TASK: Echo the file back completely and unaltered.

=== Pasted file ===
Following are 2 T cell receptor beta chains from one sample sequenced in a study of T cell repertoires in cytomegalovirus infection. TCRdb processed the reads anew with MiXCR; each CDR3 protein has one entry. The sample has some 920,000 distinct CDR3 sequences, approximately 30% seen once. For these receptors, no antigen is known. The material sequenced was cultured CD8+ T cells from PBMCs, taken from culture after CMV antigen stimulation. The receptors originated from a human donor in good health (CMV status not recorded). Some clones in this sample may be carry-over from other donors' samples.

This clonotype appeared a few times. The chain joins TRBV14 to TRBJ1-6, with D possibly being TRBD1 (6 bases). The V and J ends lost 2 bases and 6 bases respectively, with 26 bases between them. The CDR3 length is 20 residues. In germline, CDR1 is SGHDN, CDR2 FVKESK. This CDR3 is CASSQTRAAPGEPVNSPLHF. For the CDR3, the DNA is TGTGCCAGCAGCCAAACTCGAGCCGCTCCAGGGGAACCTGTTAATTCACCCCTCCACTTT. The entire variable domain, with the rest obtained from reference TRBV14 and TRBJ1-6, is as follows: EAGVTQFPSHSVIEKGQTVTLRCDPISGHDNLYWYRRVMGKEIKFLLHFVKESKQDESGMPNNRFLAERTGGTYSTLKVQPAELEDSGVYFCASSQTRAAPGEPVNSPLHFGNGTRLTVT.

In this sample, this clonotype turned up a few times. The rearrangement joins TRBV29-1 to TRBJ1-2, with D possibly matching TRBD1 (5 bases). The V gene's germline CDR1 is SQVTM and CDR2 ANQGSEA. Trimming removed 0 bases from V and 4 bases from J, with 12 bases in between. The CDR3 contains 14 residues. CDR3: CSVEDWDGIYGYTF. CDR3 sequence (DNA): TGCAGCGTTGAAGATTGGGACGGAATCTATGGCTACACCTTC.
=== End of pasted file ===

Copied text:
Following are 2 T cell receptor beta chains from one sample sequenced in a study of T cell repertoires in cytomegalovirus infection. TCRdb processed the reads anew with MiXCR; each CDR3 protein has one entry. The sample has some 920,000 distinct CDR3 sequences, approximately 30% seen once. For these receptors, no antigen is known. The material sequenced was cultured CD8+ T cells from PBMCs, taken from culture after CMV antigen stimulation. The receptors originated from a human donor in good health (CMV status not recorded). Some clones in this sample may be carry-over from other donors' samples.

This clonotype appeared a few times. The chain joins TRBV14 to TRBJ1-6, with D possibly being TRBD1 (6 bases). The V and J ends lost 2 bases and 6 bases respectively, with 26 bases between them. The CDR3 length is 20 residues. In germline, CDR1 is SGHDN, CDR2 FVKESK. This CDR3 is CASSQTRAAPGEPVNSPLHF. For the CDR3, the DNA is TGTGCCAGCAGCCAAACTCGAGCCGCTCCAGGGGAACCTGTTAATTCACCCCTCCACTTT. The entire variable domain, with the rest obtained from reference TRBV14 and TRBJ1-6, is as follows: EAGVTQFPSHSVIEKGQTVTLRCDPISGHDNLYWYRRVMGKEIKFLLHFVKESKQDESGMPNNRFLAERTGGTYSTLKVQPAELEDSGVYFCASSQTRAAPGEPVNSPLHFGNGTRLTVT.

In this sample, this clonotype turned up a few times. The rearrangement joins TRBV29-1 to TRBJ1-2, with D possibly matching TRBD1 (5 bases). The V gene's germline CDR1 is SQVTM and CDR2 ANQGSEA. Trimming removed 0 bases from V and 4 bases from J, with 12 bases in between. The CDR3 contains 14 residues. CDR3: CSVEDWDGIYGYTF. CDR3 sequence (DNA): TGCAGCGTTGAAGATTGGGACGGAATCTATGGCTACACCTTC.